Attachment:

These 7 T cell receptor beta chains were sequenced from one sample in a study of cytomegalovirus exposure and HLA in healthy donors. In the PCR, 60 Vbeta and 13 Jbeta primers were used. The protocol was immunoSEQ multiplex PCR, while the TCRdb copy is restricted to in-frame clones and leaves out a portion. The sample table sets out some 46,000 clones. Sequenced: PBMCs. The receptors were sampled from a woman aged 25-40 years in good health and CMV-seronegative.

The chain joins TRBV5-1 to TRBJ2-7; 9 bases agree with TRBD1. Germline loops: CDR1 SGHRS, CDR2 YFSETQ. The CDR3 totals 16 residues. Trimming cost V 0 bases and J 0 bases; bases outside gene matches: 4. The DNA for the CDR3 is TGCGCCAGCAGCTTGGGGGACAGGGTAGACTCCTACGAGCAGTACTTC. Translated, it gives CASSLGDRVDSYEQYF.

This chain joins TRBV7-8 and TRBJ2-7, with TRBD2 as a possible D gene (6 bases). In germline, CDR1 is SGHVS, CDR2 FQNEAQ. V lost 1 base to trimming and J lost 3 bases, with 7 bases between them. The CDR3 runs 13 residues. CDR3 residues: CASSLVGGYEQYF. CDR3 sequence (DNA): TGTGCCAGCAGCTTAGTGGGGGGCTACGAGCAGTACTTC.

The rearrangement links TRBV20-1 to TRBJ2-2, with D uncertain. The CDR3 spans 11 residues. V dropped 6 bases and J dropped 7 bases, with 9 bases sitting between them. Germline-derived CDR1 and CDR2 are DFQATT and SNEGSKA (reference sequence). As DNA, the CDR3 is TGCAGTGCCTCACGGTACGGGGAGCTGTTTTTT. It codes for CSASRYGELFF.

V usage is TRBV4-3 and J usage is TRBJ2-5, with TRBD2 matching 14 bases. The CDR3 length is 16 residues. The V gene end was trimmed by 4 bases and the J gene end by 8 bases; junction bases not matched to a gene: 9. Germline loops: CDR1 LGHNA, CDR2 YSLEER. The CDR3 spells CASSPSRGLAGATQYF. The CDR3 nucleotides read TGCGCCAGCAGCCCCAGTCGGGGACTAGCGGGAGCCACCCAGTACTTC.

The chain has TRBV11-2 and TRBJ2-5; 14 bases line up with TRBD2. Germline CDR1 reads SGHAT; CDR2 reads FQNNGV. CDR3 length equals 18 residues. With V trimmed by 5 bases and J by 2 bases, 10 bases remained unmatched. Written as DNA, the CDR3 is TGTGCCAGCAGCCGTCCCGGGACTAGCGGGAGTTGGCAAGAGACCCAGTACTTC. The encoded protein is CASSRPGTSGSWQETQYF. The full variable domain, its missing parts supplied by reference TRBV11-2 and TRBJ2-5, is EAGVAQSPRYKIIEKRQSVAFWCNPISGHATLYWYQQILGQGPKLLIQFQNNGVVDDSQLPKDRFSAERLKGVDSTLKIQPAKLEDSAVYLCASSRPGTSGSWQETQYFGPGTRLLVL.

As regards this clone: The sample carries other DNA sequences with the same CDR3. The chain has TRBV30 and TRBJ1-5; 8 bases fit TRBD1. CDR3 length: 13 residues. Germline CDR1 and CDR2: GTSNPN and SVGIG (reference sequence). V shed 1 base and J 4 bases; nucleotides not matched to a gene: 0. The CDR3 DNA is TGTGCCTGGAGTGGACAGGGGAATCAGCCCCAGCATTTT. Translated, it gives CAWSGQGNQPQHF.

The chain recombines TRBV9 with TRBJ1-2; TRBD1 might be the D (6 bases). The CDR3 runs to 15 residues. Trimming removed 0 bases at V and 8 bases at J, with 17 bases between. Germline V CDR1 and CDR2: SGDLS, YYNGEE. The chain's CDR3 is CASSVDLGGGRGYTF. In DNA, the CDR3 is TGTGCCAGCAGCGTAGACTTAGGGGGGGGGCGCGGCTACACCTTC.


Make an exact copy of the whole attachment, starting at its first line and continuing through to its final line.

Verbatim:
These 7 T cell receptor beta chains were sequenced from one sample in a study of cytomegalovirus exposure and HLA in healthy donors. In the PCR, 60 Vbeta and 13 Jbeta primers were used. The protocol was immunoSEQ multiplex PCR, while the TCRdb copy is restricted to in-frame clones and leaves out a portion. The sample table sets out some 46,000 clones. Sequenced: PBMCs. The receptors were sampled from a woman aged 25-40 years in good health and CMV-seronegative.

The chain joins TRBV5-1 to TRBJ2-7; 9 bases agree with TRBD1. Germline loops: CDR1 SGHRS, CDR2 YFSETQ. The CDR3 totals 16 residues. Trimming cost V 0 bases and J 0 bases; bases outside gene matches: 4. The DNA for the CDR3 is TGCGCCAGCAGCTTGGGGGACAGGGTAGACTCCTACGAGCAGTACTTC. Translated, it gives CASSLGDRVDSYEQYF.

This chain joins TRBV7-8 and TRBJ2-7, with TRBD2 as a possible D gene (6 bases). In germline, CDR1 is SGHVS, CDR2 FQNEAQ. V lost 1 base to trimming and J lost 3 bases, with 7 bases between them. The CDR3 runs 13 residues. CDR3 residues: CASSLVGGYEQYF. CDR3 sequence (DNA): TGTGCCAGCAGCTTAGTGGGGGGCTACGAGCAGTACTTC.

The rearrangement links TRBV20-1 to TRBJ2-2, with D uncertain. The CDR3 spans 11 residues. V dropped 6 bases and J dropped 7 bases, with 9 bases sitting between them. Germline-derived CDR1 and CDR2 are DFQATT and SNEGSKA (reference sequence). As DNA, the CDR3 is TGCAGTGCCTCACGGTACGGGGAGCTGTTTTTT. It codes for CSASRYGELFF.

V usage is TRBV4-3 and J usage is TRBJ2-5, with TRBD2 matching 14 bases. The CDR3 length is 16 residues. The V gene end was trimmed by 4 bases and the J gene end by 8 bases; junction bases not matched to a gene: 9. Germline loops: CDR1 LGHNA, CDR2 YSLEER. The CDR3 spells CASSPSRGLAGATQYF. The CDR3 nucleotides read TGCGCCAGCAGCCCCAGTCGGGGACTAGCGGGAGCCACCCAGTACTTC.

The chain has TRBV11-2 and TRBJ2-5; 14 bases line up with TRBD2. Germline CDR1 reads SGHAT; CDR2 reads FQNNGV. CDR3 length equals 18 residues. With V trimmed by 5 bases and J by 2 bases, 10 bases remained unmatched. Written as DNA, the CDR3 is TGTGCCAGCAGCCGTCCCGGGACTAGCGGGAGTTGGCAAGAGACCCAGTACTTC. The encoded protein is CASSRPGTSGSWQETQYF. The full variable domain, its missing parts supplied by reference TRBV11-2 and TRBJ2-5, is EAGVAQSPRYKIIEKRQSVAFWCNPISGHATLYWYQQILGQGPKLLIQFQNNGVVDDSQLPKDRFSAERLKGVDSTLKIQPAKLEDSAVYLCASSRPGTSGSWQETQYFGPGTRLLVL.

As regards this clone: The sample carries other DNA sequences with the same CDR3. The chain has TRBV30 and TRBJ1-5; 8 bases fit TRBD1. CDR3 length: 13 residues. Germline CDR1 and CDR2: GTSNPN and SVGIG (reference sequence). V shed 1 base and J 4 bases; nucleotides not matched to a gene: 0. The CDR3 DNA is TGTGCCTGGAGTGGACAGGGGAATCAGCCCCAGCATTTT. Translated, it gives CAWSGQGNQPQHF.

The chain recombines TRBV9 with TRBJ1-2; TRBD1 might be the D (6 bases). The CDR3 runs to 15 residues. Trimming removed 0 bases at V and 8 bases at J, with 17 bases between. Germline V CDR1 and CDR2: SGDLS, YYNGEE. The chain's CDR3 is CASSVDLGGGRGYTF. In DNA, the CDR3 is TGTGCCAGCAGCGTAGACTTAGGGGGGGGGCGCGGCTACACCTTC.